Iran reaches for new heights in medicine and science

Posted on February 24, 2012


Iran unveiled a few new achievements in scientific and medical spheres.

Know-how: purifying non-potable water
Iranian researchers achieved know-how for purifying and softening non-potable water resources through membrane distillation. Saline water forms 97 percent of the earth water and the remaining 3 percent are available as surface water all of which lead to finding ways to reach potable water.

Nano-filtration and reverse osmosis membrane isolation systems were replaced by the old softening water methods including distillation systems due to excessive energy use, huge installations and other problems including storage and repair.

Reverse osmosis systems possessed different problems as well which lead to introducing the new generation of isolation methods which is a combination of traditional distillation and membrane isolation dubbed the process of membrane distillation.

The method uses less energy and is capable of using pure and renewable energies including solar energy which is available inside the country. Ease of increasing the capacity, not being sensitive on the sort and density of the existing salt in water, high quality and the possibility of installing the equipments in the regions that access to electricity or fossil-fuel is not possible are other benefits of the method.

Iranian scientists to develop non-carcinogenic medicine
Iranian researchers managed to discover the know-how for developing non-carcinogenic medicine of Letrozole industrially. The manager of the project, Dr Abbas Shafiei told ISNA that Letrozole is a non-steroidal inhibitor of aromatase which prevents androgens from changing to estrogen. The medicine approved by the FDA is used for different types of breast cancers.

The project seeks to meet domestic needs. The drug is produced whereas the raw material for generating the drug was imported from other countries, he added.

The Head of Research Center of Pharmaceutical Sciences of Tehran University of Medical Sciences added the raw material required for Letrozole is produced in the university industrially. Iran consumes 50 kg of the drug annually with each kilogram costs $20,000. Letrozole with the indigenously-made raw material will be available in the market in coming months.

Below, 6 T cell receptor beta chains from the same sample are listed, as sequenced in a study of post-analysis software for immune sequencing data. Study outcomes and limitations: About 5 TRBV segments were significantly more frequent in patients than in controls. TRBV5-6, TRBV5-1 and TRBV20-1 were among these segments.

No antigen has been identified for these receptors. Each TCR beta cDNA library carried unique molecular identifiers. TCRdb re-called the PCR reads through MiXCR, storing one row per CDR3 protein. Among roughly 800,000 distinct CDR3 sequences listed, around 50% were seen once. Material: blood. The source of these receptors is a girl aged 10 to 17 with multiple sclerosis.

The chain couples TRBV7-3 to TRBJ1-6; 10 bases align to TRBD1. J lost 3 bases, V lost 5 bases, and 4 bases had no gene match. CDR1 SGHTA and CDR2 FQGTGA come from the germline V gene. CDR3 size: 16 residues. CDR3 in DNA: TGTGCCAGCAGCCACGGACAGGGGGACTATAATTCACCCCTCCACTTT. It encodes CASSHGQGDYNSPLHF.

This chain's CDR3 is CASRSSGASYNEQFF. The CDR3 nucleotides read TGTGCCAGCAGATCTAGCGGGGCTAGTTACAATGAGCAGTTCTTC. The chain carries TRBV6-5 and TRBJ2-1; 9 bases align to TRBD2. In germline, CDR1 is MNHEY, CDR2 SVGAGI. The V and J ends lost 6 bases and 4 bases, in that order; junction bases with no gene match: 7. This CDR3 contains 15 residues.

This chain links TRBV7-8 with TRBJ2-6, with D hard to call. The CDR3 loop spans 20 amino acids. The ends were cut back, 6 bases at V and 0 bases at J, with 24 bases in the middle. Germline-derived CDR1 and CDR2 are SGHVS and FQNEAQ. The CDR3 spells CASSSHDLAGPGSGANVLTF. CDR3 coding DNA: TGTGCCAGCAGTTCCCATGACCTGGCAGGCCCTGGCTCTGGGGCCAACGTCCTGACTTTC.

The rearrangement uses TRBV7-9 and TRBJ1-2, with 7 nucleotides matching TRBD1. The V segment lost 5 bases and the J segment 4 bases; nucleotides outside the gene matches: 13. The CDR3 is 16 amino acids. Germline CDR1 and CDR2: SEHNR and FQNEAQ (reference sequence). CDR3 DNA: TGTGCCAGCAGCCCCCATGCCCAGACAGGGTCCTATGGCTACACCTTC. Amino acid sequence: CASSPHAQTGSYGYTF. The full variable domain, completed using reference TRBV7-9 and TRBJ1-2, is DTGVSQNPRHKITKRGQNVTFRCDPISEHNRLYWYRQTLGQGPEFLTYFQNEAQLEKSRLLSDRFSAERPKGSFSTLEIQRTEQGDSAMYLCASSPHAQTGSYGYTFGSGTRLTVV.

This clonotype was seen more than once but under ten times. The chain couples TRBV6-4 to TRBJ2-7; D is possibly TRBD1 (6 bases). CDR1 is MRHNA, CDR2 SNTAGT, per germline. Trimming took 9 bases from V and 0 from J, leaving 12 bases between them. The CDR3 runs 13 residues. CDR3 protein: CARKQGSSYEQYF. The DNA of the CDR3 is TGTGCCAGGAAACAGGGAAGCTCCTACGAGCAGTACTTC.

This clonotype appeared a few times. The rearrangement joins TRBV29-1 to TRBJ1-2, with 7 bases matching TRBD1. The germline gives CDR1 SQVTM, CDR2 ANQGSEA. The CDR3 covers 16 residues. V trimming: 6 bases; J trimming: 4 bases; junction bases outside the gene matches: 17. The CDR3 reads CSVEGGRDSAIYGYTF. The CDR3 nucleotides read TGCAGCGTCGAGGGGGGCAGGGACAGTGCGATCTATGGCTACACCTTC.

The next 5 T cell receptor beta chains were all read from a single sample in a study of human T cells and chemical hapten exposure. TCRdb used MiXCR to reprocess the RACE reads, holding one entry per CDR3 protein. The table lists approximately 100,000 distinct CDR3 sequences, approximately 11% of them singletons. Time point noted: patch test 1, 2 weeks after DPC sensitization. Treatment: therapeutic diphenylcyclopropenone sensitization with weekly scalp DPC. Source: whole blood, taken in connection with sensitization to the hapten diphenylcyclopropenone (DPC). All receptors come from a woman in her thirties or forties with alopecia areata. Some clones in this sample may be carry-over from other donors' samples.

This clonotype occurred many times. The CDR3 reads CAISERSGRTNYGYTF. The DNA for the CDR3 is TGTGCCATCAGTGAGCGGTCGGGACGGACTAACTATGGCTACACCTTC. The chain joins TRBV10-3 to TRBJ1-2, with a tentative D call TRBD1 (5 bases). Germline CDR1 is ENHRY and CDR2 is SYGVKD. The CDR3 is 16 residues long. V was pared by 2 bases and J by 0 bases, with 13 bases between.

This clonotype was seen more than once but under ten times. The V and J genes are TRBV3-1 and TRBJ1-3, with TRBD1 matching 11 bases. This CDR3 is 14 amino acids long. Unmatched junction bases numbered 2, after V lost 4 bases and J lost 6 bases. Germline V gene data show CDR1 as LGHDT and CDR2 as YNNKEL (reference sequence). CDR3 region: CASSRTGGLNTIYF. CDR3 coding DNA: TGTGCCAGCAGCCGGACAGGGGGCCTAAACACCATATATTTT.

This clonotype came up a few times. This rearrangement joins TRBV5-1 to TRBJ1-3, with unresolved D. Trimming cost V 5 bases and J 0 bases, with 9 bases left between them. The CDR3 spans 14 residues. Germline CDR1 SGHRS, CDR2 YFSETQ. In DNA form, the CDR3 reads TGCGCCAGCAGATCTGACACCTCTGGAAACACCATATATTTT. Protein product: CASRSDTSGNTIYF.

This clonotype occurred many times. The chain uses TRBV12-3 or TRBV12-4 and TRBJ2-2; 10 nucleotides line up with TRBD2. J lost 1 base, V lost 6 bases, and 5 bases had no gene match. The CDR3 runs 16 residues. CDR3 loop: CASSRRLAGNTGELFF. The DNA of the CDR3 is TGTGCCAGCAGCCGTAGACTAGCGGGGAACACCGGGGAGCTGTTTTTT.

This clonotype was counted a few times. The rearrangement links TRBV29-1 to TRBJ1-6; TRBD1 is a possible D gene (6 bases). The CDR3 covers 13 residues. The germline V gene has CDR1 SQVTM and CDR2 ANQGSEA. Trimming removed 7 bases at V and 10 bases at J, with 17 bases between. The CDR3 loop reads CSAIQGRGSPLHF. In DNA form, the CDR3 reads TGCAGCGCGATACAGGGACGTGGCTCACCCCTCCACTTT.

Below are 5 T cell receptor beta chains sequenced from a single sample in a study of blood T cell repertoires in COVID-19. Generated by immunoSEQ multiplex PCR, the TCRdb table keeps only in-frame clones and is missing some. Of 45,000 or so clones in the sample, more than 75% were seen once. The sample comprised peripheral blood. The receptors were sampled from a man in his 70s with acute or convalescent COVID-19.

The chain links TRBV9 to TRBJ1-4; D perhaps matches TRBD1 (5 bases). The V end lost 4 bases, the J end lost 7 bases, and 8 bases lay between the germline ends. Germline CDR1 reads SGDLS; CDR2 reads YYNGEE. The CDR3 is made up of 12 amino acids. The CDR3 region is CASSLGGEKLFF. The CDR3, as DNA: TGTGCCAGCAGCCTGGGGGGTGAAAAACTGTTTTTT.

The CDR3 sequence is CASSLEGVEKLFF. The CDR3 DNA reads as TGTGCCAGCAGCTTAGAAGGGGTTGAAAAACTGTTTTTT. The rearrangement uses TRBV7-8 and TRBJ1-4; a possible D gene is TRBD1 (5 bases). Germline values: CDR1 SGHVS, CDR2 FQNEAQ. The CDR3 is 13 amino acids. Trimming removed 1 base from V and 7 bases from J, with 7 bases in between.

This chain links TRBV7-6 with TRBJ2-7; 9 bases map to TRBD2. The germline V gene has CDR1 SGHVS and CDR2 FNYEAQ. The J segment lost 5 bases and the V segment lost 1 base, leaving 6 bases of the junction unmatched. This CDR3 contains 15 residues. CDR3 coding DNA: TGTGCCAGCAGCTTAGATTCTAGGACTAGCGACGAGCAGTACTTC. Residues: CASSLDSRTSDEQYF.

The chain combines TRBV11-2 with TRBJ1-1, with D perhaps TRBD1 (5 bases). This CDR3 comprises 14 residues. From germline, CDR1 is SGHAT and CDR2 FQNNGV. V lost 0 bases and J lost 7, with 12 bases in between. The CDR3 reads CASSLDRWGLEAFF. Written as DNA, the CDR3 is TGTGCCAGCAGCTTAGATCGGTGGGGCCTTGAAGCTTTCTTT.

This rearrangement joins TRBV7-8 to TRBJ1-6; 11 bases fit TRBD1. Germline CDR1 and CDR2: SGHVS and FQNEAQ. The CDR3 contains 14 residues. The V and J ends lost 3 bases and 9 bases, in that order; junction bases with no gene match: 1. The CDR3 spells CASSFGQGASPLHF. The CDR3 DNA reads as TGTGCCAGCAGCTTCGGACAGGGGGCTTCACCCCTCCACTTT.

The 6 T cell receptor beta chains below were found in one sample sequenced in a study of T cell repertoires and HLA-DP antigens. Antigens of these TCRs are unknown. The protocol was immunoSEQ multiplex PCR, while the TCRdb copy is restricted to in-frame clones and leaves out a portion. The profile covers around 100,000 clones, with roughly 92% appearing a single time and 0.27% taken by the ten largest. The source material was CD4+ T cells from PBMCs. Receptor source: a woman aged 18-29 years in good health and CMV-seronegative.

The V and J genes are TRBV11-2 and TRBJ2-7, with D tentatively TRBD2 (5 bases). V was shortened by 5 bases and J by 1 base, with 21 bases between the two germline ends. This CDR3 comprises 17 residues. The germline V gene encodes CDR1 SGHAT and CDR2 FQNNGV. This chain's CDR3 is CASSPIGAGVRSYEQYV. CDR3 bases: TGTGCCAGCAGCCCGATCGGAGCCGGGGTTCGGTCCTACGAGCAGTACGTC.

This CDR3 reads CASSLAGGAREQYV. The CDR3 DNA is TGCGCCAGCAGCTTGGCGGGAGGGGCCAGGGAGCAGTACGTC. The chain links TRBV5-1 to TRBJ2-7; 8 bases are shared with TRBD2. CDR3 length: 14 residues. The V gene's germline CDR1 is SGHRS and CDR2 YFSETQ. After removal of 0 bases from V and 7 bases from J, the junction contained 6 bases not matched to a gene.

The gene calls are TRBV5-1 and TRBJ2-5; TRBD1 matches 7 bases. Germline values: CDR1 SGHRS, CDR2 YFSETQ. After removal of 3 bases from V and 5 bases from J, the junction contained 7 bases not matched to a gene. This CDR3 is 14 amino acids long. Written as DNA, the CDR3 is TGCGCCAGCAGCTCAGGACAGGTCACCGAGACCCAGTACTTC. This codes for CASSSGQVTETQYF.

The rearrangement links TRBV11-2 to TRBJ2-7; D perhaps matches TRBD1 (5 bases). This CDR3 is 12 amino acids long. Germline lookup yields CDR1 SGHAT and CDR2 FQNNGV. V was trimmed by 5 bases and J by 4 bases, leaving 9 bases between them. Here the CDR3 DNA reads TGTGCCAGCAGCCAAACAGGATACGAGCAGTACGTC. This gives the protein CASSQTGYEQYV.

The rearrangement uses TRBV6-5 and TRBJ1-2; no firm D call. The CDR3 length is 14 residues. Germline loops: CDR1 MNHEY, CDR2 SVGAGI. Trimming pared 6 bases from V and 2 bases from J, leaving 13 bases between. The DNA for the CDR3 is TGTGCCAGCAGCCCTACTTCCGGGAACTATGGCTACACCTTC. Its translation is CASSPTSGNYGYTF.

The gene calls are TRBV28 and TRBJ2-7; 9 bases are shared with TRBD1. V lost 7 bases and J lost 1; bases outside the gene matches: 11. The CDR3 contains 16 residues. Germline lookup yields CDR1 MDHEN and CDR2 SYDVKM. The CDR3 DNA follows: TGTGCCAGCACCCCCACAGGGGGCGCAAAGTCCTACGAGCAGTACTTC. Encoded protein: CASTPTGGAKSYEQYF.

Iranian engineer develops system to control wheelchair with tongue
An Iranian engineer at the Georgia Institute of Technology (GIT) Maysam Ghovanloo has developed the “Tongue Drive System” (TDS), a wireless, wearable device that allows the user to operate computers and control electric wheelchairs with movements of the tongue.

For those unfortunate enough to suffer from severe spinal cord injuries, the tongue is often the only extremity still under their control. To take advantage of this fact, engineers at the GIT have developed the TDS.

The latest iteration, which resembles a sensor-studded dental retainer, is controlled by a tongue-mounted magnet and promises its users a welcome new level of autonomy with both communication and transportation.

Previous versions of the TDS featured an externally-worn headset that tracked movements of the tongue-mounted magnet. Unfortunately, any shift of the headset meant the whole system had to be recalibrated. Maysam Ghovanloo, an associate professor of electrical and computer engineering at GIT explains how they leaped that hurdle.

“By moving the sensors inside the mouth, we have created a Tongue Drive System with increased mechanical stability and comfort that is nearly unnoticeable,” he said.

“Because the dental appliance is worn inside the mouth and molded from dental impressions to fit tightly around an individual’s teeth with clasps, it is protected from these types of disturbances,” Ghovanloo added.

The new TDS configuration sports magnetic field sensors on each of its four corners which detect movements in the tongue-mounted magnet. Output from the sensors is then wirelessly beamed to special app-equipped iPods or iPhones which decipher the user’s intended commands in real-time by ascertaining the tongue magnet’s position relative to the other sensors.

That data can then drive a computer’s cursor or double for the joystick control of an electric wheelchair. A tiny rechargeable lithium-ion cell powers the entire unit, which is covered with water-resistant insulation and vacuum molded into a custom-made dental-acrylic appliance.

Over the past several months, the GIT team recruited several initial test subjects with appreciable spinal cord damage to try out the headset TDS configuration. Presumably, the biggest hurdle for the participants was the mandatory clinical tongue piercing each received to affix the magnet-topped stud, but in spite of the need for occasional unit calibration, the concept proved sound.

“During the trials, users have been able to learn to use the system, move the computer cursor quicker and with more accuracy, and maneuver through the obstacle course faster and with fewer collisions,” said Ghovanloo.

“We expect even better results in the future when trial participants begin to use the intraoral Tongue Drive System on a daily basis,” he noted.